There are very few physical signs of autism spectrum disorder. So what is it like to be autistic? Imagine being left in a foreign country alone, unable to speak the language, unable to read the signs or gestures of others. Your senses have become super sensitive, and you have nowhere to turn to for help.
This is how the world appears for many autistic children. Our ever changing and fast moving world can trigger anxiety attacks, confusion and stress for those with autism spectrum disorder.
Parents of autistic children report anxieties. Although autism is being diagnosed more frequently with 1:4 being diagnosed autistic, still there is not a lot of information on autism. Parents of autistic children report difficulties such as having to get used to people thinking you are a bad parent that cannot control their child. Parents of kids with autism also report problems from doctors calling them an over-anxious parent, family members dismissing their child as a spoilt brat. Parents of kids with autism also find difficulties with friends, being shunned and not included in events because of their autistic child’s behaviours.
Having a child diagnosed autistic is not going to be easy, experts agree early intervention is beneficial.
Parents of kids with autism also agree that visual supports are a good idea, such as visual support cards, schedules, social stories and
All designed to help children with autism cope in an ever changing and confusing world. Generally children with autism are visual thinkers and learners meaning they think in images or pictures and will gain more help from visual strategies rather than spoken or text.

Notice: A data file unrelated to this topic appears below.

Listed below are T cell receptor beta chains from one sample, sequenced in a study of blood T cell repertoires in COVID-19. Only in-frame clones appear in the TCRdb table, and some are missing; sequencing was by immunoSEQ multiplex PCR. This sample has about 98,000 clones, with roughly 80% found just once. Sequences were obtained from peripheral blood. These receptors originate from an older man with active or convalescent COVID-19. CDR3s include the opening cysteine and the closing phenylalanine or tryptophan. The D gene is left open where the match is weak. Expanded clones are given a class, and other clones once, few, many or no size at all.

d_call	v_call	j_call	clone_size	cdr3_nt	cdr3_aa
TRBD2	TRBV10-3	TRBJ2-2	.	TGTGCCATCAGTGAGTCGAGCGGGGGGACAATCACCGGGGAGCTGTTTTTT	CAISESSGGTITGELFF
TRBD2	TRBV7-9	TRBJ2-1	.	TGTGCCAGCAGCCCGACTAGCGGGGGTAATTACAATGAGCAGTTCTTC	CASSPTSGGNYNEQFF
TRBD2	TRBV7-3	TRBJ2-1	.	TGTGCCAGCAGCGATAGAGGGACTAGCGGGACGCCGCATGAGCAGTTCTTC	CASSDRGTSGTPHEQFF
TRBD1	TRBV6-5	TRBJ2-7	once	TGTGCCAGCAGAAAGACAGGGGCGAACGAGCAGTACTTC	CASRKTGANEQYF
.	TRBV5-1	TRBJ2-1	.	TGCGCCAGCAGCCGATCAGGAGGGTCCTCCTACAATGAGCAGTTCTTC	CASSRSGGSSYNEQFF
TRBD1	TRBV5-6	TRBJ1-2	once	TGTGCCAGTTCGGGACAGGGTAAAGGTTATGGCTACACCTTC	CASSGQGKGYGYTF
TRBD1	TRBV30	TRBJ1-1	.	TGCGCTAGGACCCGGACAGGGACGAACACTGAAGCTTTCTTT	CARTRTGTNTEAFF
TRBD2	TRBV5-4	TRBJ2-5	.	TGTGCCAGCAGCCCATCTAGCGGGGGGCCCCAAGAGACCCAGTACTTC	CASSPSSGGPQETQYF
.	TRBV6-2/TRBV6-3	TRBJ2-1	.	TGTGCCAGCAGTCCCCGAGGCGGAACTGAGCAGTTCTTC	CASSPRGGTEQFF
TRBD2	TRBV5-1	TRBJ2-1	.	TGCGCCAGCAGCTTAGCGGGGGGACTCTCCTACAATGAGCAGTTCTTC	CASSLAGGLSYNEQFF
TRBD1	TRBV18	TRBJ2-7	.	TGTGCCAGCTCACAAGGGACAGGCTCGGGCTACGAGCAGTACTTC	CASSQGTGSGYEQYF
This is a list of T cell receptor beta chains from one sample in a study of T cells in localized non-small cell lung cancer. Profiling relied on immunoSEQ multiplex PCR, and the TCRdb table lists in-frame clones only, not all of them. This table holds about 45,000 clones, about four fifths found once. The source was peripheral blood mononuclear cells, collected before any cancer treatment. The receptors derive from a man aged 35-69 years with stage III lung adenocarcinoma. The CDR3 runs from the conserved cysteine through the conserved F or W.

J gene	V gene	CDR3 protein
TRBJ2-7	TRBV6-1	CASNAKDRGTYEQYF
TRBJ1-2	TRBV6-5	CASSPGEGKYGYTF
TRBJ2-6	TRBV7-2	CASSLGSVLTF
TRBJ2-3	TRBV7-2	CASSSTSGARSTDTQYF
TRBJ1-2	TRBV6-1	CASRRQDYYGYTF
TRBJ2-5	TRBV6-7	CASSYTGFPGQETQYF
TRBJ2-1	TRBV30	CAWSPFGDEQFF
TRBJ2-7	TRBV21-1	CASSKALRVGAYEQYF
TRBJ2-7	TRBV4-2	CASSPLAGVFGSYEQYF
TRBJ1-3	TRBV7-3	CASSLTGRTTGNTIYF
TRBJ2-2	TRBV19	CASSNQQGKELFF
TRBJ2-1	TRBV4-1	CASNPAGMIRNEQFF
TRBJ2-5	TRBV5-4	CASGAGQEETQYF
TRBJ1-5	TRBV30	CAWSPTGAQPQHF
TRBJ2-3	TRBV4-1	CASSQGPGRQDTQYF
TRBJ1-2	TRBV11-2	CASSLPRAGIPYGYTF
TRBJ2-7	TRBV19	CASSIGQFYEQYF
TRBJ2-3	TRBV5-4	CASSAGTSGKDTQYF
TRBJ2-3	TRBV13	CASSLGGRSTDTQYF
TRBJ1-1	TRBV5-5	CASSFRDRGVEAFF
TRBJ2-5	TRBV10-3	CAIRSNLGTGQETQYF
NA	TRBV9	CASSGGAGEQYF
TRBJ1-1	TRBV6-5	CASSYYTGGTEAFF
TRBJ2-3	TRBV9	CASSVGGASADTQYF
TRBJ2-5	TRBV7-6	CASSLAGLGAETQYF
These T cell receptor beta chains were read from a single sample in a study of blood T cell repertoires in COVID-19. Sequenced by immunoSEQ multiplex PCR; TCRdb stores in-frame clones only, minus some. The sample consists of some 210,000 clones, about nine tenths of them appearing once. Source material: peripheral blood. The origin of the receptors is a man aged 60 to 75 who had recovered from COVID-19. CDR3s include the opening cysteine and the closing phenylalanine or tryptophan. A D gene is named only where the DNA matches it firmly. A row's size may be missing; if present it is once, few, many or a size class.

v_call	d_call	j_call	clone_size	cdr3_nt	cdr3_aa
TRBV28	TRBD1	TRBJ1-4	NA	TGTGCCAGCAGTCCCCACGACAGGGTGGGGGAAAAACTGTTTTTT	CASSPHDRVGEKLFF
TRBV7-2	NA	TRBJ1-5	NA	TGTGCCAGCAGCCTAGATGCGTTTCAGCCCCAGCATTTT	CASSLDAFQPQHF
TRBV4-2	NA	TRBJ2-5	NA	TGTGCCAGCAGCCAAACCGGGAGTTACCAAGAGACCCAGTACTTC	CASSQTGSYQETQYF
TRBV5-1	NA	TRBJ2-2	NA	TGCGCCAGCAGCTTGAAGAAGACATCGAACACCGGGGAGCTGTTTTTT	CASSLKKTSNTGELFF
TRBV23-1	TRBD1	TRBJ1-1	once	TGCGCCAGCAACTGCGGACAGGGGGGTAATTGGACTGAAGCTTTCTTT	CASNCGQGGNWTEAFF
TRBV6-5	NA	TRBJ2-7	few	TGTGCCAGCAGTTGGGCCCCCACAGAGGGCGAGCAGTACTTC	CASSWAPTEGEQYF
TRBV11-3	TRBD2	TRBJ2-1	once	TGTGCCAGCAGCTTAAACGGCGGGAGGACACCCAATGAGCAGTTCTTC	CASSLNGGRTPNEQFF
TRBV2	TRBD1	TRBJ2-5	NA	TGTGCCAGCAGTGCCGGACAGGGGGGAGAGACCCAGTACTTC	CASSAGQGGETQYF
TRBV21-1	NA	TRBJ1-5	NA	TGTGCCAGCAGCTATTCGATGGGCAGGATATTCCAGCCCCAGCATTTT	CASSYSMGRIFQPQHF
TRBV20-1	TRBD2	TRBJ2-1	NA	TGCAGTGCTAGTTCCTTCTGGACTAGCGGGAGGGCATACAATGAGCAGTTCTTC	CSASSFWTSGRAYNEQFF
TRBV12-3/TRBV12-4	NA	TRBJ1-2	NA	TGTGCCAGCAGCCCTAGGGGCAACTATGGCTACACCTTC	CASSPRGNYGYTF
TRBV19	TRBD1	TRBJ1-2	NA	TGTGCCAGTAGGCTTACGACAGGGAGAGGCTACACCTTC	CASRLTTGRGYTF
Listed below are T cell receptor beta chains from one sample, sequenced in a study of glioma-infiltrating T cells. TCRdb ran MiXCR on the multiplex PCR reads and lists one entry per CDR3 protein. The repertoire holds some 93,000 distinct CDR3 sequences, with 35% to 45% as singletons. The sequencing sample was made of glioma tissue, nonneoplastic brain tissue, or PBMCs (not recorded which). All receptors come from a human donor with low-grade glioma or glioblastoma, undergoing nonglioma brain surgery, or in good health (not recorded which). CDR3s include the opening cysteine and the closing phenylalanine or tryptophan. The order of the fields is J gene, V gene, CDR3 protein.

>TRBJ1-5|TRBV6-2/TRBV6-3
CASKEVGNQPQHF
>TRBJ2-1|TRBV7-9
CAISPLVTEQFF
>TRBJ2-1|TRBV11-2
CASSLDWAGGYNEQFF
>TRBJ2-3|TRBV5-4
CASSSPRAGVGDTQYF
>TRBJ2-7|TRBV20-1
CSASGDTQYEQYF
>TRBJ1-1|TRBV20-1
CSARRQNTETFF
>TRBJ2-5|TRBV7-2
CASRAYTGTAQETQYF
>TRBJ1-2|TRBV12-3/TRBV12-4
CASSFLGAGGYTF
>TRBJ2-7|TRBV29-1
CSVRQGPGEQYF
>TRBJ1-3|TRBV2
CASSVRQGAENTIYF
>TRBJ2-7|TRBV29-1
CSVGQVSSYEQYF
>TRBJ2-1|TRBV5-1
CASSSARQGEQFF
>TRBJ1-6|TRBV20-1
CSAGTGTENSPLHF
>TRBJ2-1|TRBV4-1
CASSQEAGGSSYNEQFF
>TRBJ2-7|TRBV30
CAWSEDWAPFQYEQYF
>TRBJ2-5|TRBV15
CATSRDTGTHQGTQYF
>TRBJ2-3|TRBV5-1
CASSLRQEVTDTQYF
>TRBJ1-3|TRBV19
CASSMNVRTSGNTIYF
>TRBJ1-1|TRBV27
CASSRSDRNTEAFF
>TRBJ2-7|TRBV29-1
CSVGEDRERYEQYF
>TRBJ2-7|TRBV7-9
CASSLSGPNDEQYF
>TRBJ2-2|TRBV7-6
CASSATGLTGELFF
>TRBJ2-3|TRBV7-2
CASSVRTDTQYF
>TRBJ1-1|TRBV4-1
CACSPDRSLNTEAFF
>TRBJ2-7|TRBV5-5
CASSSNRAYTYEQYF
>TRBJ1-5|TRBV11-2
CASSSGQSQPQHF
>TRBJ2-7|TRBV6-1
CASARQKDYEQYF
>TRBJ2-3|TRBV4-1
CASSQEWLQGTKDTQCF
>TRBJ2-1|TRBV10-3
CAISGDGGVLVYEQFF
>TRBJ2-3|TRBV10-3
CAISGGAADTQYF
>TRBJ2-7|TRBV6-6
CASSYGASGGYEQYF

Implementing visual strategies can benefit children with autism greatly. For example many children with an ASD struggle with simple tasks such as tooth brushing, introducing social stories can help with this.
Social stories are short specific visual strategies, pieces of text which use visual images to describe a situation or skills in terms of the relevant social cues. Using first person language with no frills, following a specific pattern social stories are visual strategies that are used to teach and re-enforce social and communication skills as well as give clear coping strategies for sensory processing issues and behaviour difficulties.
Much like a visual plan or role model a social skills story can answer the “wh” questions – who, where, why, when and what as well as give an insight into the thoughts and feelings of those around them.
So for example a social skills story for tooth brushing can teach children with an ASD why it is important to brush your teeth, how to brush your teeth and what the consequence of not brushing your teeth might be.
Teachers and parents with ASD children do not need any formal training to use social skills stories, they can be printed, personalized and edited to make them easy to implement and convenient.
ASD children respond well to visual strategies such as social skills stories, visual support cards, schedules and
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